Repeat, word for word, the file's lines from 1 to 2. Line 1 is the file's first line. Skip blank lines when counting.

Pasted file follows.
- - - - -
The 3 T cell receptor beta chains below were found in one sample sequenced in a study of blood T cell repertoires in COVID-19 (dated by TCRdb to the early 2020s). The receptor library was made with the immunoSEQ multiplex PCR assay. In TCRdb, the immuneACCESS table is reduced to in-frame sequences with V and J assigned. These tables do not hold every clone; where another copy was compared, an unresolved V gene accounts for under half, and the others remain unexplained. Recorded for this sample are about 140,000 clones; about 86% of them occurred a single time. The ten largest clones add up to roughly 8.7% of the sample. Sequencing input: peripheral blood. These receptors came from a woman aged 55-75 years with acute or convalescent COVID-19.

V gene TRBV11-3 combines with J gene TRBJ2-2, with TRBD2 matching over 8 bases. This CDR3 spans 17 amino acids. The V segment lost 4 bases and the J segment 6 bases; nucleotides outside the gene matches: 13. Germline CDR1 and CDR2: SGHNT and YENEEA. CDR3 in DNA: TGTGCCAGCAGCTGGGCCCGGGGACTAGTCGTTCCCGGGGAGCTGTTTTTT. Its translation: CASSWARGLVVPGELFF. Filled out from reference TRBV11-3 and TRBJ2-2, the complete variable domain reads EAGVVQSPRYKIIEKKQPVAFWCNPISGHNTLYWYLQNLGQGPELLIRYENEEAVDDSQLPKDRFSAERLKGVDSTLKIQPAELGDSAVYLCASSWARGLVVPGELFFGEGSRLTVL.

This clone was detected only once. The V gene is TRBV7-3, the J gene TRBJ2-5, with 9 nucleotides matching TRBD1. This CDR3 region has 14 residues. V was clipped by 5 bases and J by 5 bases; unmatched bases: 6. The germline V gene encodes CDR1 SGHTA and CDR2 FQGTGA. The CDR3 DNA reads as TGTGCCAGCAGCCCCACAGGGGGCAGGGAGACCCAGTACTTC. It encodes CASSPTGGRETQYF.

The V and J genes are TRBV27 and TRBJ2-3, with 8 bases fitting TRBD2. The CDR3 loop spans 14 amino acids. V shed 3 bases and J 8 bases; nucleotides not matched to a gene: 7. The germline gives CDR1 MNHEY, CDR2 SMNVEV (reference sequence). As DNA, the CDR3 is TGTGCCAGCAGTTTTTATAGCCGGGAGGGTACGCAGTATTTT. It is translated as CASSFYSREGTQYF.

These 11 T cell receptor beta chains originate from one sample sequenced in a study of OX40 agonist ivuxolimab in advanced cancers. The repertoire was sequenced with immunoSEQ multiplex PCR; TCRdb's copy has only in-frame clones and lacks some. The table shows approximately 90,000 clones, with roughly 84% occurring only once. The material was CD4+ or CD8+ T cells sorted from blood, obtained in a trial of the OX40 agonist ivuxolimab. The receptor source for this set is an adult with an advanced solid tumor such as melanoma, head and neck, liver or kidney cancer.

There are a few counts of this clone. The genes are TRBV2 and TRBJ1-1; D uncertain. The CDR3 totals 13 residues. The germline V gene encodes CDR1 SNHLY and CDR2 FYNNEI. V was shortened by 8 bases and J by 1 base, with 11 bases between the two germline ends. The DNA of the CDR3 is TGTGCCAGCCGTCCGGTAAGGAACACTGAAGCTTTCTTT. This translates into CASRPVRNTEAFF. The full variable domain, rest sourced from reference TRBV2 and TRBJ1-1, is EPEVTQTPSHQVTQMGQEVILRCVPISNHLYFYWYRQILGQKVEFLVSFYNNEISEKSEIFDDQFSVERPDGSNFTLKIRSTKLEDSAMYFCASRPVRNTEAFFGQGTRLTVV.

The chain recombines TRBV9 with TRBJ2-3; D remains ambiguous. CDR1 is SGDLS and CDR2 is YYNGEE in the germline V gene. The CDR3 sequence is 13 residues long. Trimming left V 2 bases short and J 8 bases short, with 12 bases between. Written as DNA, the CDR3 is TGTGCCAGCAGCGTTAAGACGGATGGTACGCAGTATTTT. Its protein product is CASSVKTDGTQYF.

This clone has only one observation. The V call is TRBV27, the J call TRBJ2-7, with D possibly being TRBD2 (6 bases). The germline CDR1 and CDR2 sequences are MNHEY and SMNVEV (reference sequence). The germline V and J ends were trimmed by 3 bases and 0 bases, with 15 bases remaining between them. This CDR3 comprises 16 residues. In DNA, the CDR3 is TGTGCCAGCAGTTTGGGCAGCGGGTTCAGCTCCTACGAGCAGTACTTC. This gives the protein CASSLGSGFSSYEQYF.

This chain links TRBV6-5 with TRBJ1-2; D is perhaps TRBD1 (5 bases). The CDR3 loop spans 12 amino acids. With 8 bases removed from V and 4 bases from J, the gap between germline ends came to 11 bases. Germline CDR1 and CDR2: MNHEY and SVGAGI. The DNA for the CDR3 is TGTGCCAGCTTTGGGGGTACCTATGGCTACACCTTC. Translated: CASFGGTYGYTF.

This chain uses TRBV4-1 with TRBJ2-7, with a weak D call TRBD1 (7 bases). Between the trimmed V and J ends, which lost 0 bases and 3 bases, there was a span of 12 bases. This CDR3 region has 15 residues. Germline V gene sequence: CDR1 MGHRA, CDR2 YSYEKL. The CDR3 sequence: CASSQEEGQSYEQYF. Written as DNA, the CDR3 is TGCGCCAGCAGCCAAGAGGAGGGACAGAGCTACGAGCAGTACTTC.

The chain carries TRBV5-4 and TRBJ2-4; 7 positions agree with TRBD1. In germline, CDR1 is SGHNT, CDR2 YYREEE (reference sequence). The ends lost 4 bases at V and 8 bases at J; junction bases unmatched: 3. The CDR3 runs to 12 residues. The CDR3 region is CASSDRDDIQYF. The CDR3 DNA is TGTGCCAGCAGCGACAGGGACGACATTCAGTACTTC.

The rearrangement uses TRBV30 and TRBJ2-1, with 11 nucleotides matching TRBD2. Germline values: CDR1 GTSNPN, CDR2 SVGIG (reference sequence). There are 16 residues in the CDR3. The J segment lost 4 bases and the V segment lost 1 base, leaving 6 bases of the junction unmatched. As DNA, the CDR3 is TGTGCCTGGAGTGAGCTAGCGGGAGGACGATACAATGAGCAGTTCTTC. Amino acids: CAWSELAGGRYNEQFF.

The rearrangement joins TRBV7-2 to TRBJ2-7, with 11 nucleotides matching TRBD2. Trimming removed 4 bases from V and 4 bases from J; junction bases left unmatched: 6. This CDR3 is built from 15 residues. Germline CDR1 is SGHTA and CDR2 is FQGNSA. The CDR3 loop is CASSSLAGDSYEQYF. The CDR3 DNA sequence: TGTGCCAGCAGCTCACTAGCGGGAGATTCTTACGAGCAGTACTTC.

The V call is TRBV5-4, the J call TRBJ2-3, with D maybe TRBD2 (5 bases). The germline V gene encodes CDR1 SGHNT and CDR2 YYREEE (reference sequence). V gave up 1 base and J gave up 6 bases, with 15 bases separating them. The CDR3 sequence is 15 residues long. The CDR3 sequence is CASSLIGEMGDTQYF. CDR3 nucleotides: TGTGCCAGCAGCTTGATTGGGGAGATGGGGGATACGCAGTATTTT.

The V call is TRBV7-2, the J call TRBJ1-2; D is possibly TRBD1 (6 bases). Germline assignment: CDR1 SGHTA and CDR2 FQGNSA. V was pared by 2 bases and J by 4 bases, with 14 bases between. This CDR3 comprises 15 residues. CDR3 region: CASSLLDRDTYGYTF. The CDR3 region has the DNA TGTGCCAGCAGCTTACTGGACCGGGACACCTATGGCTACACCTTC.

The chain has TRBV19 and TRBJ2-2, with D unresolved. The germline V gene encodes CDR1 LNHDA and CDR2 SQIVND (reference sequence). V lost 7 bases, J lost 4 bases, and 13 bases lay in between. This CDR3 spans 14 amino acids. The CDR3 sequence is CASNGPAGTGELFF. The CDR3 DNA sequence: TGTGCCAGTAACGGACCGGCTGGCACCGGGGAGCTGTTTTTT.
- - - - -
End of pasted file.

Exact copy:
The 3 T cell receptor beta chains below were found in one sample sequenced in a study of blood T cell repertoires in COVID-19 (dated by TCRdb to the early 2020s). The receptor library was made with the immunoSEQ multiplex PCR assay. In TCRdb, the immuneACCESS table is reduced to in-frame sequences with V and J assigned. These tables do not hold every clone; where another copy was compared, an unresolved V gene accounts for under half, and the others remain unexplained. Recorded for this sample are about 140,000 clones; about 86% of them occurred a single time. The ten largest clones add up to roughly 8.7% of the sample. Sequencing input: peripheral blood. These receptors came from a woman aged 55-75 years with acute or convalescent COVID-19.

V gene TRBV11-3 combines with J gene TRBJ2-2, with TRBD2 matching over 8 bases. This CDR3 spans 17 amino acids. The V segment lost 4 bases and the J segment 6 bases; nucleotides outside the gene matches: 13. Germline CDR1 and CDR2: SGHNT and YENEEA. CDR3 in DNA: TGTGCCAGCAGCTGGGCCCGGGGACTAGTCGTTCCCGGGGAGCTGTTTTTT. Its translation: CASSWARGLVVPGELFF. Filled out from reference TRBV11-3 and TRBJ2-2, the complete variable domain reads EAGVVQSPRYKIIEKKQPVAFWCNPISGHNTLYWYLQNLGQGPELLIRYENEEAVDDSQLPKDRFSAERLKGVDSTLKIQPAELGDSAVYLCASSWARGLVVPGELFFGEGSRLTVL.